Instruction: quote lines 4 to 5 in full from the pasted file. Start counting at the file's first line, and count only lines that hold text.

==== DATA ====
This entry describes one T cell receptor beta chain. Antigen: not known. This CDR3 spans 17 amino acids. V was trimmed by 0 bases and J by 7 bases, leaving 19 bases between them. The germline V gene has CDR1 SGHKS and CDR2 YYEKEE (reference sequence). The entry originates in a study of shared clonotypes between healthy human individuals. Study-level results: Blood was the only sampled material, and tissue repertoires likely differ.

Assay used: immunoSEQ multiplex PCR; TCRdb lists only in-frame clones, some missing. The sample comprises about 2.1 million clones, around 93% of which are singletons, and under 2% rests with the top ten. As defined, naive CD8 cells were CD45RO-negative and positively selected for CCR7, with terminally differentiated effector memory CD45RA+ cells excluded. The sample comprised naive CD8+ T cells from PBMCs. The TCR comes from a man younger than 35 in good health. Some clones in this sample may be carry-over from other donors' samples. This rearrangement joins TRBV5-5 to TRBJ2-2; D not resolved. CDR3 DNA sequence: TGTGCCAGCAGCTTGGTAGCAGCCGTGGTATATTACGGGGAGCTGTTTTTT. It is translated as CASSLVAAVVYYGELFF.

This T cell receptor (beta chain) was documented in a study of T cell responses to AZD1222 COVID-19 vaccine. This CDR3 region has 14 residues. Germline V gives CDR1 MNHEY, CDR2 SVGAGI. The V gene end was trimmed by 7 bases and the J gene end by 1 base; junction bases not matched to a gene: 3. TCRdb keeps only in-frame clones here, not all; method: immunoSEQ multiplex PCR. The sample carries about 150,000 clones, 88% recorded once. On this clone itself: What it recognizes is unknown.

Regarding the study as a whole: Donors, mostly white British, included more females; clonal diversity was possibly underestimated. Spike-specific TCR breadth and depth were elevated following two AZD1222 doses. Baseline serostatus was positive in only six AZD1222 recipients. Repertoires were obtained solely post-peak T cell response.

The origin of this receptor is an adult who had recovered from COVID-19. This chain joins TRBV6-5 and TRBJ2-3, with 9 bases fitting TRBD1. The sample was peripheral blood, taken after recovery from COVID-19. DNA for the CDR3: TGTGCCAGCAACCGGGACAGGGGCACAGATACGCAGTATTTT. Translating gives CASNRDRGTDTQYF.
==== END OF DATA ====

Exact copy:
Regarding the study as a whole: Donors, mostly white British, included more females; clonal diversity was possibly underestimated. Spike-specific TCR breadth and depth were elevated following two AZD1222 doses. Baseline serostatus was positive in only six AZD1222 recipients. Repertoires were obtained solely post-peak T cell response.

The origin of this receptor is an adult who had recovered from COVID-19. This chain joins TRBV6-5 and TRBJ2-3, with 9 bases fitting TRBD1. The sample was peripheral blood, taken after recovery from COVID-19. DNA for the CDR3: TGTGCCAGCAACCGGGACAGGGGCACAGATACGCAGTATTTT. Translating gives CASNRDRGTDTQYF.